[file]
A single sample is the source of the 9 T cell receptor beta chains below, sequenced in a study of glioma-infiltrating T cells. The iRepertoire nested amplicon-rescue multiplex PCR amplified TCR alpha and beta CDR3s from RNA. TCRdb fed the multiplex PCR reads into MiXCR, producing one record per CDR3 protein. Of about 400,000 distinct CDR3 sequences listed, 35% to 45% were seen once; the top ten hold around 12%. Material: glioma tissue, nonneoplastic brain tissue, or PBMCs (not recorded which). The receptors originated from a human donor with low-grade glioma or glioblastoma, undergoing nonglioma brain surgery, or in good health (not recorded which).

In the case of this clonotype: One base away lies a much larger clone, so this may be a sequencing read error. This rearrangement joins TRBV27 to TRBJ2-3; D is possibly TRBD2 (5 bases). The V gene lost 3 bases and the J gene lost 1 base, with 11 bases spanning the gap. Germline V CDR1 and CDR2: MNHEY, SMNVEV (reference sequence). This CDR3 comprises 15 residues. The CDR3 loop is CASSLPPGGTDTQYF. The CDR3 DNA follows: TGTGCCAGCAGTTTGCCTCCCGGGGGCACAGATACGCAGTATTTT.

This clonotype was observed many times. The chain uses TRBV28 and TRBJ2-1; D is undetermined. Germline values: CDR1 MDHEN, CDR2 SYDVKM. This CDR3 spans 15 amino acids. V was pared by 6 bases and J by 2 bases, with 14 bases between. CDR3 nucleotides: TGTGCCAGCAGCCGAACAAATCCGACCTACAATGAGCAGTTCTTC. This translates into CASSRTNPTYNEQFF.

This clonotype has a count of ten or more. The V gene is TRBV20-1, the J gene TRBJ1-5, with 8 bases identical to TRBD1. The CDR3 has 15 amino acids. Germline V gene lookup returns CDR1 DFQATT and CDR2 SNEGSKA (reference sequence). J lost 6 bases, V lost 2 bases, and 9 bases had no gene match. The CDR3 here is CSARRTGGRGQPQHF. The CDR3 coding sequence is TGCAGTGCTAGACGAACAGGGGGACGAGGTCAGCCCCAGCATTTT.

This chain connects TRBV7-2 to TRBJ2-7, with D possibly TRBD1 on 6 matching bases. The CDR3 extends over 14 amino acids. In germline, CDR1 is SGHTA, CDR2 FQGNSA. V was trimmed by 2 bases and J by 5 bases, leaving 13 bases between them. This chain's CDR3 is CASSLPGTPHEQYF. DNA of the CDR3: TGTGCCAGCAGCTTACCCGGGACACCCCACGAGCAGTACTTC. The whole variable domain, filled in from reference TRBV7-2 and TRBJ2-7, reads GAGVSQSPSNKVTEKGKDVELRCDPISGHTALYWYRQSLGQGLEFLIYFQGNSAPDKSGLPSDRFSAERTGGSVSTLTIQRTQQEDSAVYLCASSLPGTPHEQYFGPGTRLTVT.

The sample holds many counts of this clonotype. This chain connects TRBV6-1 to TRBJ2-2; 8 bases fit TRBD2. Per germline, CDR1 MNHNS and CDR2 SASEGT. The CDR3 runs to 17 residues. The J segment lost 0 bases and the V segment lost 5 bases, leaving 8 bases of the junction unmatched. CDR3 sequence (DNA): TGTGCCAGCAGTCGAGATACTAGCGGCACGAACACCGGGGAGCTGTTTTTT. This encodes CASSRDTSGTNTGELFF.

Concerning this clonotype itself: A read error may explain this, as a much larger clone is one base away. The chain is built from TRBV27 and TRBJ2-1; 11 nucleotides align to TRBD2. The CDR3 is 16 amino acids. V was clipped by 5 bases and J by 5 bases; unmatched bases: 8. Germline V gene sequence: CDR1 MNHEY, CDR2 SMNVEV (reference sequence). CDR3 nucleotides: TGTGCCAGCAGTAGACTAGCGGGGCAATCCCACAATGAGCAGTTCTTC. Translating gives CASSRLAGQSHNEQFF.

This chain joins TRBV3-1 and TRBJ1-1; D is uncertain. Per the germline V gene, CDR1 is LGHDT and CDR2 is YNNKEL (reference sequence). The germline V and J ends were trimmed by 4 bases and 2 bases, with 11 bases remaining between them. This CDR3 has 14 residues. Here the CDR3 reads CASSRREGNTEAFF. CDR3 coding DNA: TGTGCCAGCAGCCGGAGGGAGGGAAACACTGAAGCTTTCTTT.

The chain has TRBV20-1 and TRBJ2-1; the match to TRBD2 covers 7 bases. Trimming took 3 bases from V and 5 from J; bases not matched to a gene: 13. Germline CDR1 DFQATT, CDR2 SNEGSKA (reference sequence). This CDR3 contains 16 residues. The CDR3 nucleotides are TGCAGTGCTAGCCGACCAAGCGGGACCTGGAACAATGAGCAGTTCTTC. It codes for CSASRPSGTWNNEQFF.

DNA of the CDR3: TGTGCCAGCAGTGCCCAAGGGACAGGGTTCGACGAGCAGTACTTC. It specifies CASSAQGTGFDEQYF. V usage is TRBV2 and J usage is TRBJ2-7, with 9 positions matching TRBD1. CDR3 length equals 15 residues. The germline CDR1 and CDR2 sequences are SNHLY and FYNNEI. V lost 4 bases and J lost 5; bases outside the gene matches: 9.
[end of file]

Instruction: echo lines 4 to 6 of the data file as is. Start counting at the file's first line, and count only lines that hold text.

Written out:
This clonotype has a count of ten or more. The V gene is TRBV20-1, the J gene TRBJ1-5, with 8 bases identical to TRBD1. The CDR3 has 15 amino acids. Germline V gene lookup returns CDR1 DFQATT and CDR2 SNEGSKA (reference sequence). J lost 6 bases, V lost 2 bases, and 9 bases had no gene match. The CDR3 here is CSARRTGGRGQPQHF. The CDR3 coding sequence is TGCAGTGCTAGACGAACAGGGGGACGAGGTCAGCCCCAGCATTTT.

This chain connects TRBV7-2 to TRBJ2-7, with D possibly TRBD1 on 6 matching bases. The CDR3 extends over 14 amino acids. In germline, CDR1 is SGHTA, CDR2 FQGNSA. V was trimmed by 2 bases and J by 5 bases, leaving 13 bases between them. This chain's CDR3 is CASSLPGTPHEQYF. DNA of the CDR3: TGTGCCAGCAGCTTACCCGGGACACCCCACGAGCAGTACTTC. The whole variable domain, filled in from reference TRBV7-2 and TRBJ2-7, reads GAGVSQSPSNKVTEKGKDVELRCDPISGHTALYWYRQSLGQGLEFLIYFQGNSAPDKSGLPSDRFSAERTGGSVSTLTIQRTQQEDSAVYLCASSLPGTPHEQYFGPGTRLTVT.

The sample holds many counts of this clonotype. This chain connects TRBV6-1 to TRBJ2-2; 8 bases fit TRBD2. Per germline, CDR1 MNHNS and CDR2 SASEGT. The CDR3 runs to 17 residues. The J segment lost 0 bases and the V segment lost 5 bases, leaving 8 bases of the junction unmatched. CDR3 sequence (DNA): TGTGCCAGCAGTCGAGATACTAGCGGCACGAACACCGGGGAGCTGTTTTTT. This encodes CASSRDTSGTNTGELFF.